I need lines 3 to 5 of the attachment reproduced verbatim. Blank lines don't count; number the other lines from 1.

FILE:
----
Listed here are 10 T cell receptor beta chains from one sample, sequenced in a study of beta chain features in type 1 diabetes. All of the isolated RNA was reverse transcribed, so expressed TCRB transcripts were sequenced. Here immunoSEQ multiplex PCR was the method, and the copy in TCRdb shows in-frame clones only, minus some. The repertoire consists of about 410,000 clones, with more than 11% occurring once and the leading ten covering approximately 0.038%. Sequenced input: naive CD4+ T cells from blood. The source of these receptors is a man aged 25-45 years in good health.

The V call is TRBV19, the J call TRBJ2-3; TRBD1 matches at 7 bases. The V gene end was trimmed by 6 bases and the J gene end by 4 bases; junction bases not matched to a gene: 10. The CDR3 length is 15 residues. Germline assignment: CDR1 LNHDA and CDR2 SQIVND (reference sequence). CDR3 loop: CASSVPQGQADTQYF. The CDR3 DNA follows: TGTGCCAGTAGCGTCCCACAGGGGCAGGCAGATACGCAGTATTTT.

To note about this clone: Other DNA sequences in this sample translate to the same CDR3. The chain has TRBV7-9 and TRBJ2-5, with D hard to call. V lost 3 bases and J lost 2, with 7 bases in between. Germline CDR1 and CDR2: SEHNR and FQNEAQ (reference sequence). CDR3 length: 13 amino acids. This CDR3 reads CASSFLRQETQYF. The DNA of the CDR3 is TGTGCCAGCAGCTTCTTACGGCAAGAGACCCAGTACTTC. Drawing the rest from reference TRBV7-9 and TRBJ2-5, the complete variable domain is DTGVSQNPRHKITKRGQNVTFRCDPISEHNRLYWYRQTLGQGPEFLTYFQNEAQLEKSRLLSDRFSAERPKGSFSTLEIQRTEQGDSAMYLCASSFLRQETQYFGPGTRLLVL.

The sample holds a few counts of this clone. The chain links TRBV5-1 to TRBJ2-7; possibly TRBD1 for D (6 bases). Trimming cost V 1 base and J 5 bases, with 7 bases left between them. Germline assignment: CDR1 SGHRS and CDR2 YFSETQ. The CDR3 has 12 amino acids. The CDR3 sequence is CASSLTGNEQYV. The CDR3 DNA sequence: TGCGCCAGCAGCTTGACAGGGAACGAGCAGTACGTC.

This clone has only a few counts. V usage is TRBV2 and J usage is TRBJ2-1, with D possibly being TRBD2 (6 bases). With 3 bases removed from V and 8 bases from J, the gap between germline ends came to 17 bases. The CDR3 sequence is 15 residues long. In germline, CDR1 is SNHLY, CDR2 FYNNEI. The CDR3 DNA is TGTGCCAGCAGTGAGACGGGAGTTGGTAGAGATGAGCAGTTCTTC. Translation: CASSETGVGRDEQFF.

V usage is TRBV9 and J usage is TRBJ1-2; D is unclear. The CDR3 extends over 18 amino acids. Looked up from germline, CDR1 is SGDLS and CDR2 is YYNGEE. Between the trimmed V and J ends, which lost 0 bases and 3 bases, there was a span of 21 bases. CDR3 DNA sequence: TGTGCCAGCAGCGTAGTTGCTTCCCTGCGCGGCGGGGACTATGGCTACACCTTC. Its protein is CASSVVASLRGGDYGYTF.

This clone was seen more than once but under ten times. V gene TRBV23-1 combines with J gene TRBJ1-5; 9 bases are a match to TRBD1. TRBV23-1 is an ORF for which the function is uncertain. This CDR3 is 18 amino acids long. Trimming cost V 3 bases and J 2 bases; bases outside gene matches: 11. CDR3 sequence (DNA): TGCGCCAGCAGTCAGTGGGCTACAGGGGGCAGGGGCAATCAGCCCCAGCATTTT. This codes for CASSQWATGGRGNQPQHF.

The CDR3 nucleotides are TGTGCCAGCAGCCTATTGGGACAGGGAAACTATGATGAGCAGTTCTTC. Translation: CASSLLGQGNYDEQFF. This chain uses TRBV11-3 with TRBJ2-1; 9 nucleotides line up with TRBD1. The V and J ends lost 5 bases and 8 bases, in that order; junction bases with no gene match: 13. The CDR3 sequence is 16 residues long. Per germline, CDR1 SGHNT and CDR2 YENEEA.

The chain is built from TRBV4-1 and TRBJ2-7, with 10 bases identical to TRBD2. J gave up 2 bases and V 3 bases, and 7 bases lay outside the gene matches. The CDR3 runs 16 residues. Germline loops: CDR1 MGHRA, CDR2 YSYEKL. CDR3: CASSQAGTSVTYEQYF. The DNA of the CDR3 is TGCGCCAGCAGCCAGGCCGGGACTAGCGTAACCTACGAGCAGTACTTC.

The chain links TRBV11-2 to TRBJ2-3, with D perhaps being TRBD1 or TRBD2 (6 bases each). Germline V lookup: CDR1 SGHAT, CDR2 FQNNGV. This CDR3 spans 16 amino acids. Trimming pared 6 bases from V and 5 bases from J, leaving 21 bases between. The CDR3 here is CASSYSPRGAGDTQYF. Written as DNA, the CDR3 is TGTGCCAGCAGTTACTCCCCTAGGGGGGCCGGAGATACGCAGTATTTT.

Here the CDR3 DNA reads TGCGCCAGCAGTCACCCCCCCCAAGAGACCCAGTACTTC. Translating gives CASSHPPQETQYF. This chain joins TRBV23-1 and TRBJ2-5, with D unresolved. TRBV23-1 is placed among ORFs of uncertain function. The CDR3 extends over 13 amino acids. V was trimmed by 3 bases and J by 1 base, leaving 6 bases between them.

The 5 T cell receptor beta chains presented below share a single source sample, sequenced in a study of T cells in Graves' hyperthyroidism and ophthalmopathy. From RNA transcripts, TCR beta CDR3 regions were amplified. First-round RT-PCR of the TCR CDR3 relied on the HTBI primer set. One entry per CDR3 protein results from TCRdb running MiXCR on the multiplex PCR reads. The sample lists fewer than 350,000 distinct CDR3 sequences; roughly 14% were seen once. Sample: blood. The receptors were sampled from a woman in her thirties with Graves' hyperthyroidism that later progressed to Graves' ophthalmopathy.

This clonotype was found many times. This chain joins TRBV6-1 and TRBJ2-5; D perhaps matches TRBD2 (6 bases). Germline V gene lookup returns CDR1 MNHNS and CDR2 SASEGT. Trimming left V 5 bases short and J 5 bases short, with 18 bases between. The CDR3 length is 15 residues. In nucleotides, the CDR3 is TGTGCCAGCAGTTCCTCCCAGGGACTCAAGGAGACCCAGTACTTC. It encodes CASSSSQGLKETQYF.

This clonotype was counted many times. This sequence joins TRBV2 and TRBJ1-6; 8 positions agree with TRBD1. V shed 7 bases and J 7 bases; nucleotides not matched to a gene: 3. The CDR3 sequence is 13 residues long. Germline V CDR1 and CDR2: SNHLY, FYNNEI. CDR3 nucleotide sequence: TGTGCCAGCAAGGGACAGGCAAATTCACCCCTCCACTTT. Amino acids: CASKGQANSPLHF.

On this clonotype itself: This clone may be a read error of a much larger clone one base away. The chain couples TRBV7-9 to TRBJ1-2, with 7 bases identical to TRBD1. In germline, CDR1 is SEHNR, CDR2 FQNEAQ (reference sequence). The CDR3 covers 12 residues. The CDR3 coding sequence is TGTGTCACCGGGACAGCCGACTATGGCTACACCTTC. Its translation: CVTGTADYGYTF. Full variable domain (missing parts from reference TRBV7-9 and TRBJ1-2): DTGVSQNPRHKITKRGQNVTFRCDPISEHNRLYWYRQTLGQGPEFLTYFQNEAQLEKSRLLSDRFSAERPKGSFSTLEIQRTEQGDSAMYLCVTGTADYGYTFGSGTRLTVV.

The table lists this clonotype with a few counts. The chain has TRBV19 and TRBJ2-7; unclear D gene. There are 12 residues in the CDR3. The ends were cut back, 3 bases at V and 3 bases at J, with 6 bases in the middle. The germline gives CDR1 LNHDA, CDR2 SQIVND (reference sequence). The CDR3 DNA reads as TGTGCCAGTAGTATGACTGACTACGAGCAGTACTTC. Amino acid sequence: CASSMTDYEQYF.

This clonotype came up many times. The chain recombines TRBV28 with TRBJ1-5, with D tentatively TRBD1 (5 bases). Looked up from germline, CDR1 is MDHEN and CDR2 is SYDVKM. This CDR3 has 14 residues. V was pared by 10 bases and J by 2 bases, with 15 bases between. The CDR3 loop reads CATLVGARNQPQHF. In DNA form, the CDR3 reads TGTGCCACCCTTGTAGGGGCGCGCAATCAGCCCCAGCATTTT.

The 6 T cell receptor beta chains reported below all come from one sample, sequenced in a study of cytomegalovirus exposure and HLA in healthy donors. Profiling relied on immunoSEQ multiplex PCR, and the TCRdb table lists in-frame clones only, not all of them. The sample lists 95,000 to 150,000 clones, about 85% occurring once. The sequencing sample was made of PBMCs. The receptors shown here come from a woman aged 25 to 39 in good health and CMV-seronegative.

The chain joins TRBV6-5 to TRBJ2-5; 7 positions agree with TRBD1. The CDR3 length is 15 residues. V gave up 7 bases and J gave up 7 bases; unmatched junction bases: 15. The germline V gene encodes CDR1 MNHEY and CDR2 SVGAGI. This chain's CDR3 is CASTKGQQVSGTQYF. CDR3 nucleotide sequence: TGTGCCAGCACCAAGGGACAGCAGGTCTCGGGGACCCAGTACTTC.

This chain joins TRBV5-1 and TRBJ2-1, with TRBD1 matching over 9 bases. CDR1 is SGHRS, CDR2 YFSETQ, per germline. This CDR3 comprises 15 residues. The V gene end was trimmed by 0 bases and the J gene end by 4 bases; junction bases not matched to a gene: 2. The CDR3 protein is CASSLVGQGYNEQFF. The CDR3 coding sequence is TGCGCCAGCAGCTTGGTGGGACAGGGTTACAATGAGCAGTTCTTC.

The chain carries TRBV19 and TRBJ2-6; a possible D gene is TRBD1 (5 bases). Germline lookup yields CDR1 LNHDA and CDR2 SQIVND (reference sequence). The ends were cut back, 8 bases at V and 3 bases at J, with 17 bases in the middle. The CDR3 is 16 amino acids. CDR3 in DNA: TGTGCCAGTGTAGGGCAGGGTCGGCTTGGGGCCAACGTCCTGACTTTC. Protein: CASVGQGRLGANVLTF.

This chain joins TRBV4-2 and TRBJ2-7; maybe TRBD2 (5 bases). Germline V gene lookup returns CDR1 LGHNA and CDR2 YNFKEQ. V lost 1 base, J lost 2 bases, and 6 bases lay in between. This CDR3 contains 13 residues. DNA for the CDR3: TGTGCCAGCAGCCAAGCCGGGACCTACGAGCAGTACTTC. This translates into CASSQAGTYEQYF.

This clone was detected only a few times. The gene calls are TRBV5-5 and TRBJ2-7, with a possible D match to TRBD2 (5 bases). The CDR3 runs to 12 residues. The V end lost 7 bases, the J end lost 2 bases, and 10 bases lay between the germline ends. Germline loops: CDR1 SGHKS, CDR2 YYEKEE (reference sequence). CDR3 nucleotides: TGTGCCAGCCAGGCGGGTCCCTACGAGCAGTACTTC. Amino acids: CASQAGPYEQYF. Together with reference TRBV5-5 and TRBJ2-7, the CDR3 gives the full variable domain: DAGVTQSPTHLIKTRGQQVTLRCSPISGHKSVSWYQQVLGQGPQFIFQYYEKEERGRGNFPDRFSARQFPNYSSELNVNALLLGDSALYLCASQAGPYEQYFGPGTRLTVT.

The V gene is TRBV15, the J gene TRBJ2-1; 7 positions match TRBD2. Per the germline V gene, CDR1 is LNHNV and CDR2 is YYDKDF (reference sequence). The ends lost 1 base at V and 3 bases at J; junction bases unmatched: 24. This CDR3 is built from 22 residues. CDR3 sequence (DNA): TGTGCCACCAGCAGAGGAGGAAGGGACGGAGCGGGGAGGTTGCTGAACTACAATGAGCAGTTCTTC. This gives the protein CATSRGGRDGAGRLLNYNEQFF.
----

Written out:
To note about this clone: Other DNA sequences in this sample translate to the same CDR3. The chain has TRBV7-9 and TRBJ2-5, with D hard to call. V lost 3 bases and J lost 2, with 7 bases in between. Germline CDR1 and CDR2: SEHNR and FQNEAQ (reference sequence). CDR3 length: 13 amino acids. This CDR3 reads CASSFLRQETQYF. The DNA of the CDR3 is TGTGCCAGCAGCTTCTTACGGCAAGAGACCCAGTACTTC. Drawing the rest from reference TRBV7-9 and TRBJ2-5, the complete variable domain is DTGVSQNPRHKITKRGQNVTFRCDPISEHNRLYWYRQTLGQGPEFLTYFQNEAQLEKSRLLSDRFSAERPKGSFSTLEIQRTEQGDSAMYLCASSFLRQETQYFGPGTRLLVL.

The sample holds a few counts of this clone. The chain links TRBV5-1 to TRBJ2-7; possibly TRBD1 for D (6 bases). Trimming cost V 1 base and J 5 bases, with 7 bases left between them. Germline assignment: CDR1 SGHRS and CDR2 YFSETQ. The CDR3 has 12 amino acids. The CDR3 sequence is CASSLTGNEQYV. The CDR3 DNA sequence: TGCGCCAGCAGCTTGACAGGGAACGAGCAGTACGTC.

This clone has only a few counts. V usage is TRBV2 and J usage is TRBJ2-1, with D possibly being TRBD2 (6 bases). With 3 bases removed from V and 8 bases from J, the gap between germline ends came to 17 bases. The CDR3 sequence is 15 residues long. In germline, CDR1 is SNHLY, CDR2 FYNNEI. The CDR3 DNA is TGTGCCAGCAGTGAGACGGGAGTTGGTAGAGATGAGCAGTTCTTC. Translation: CASSETGVGRDEQFF.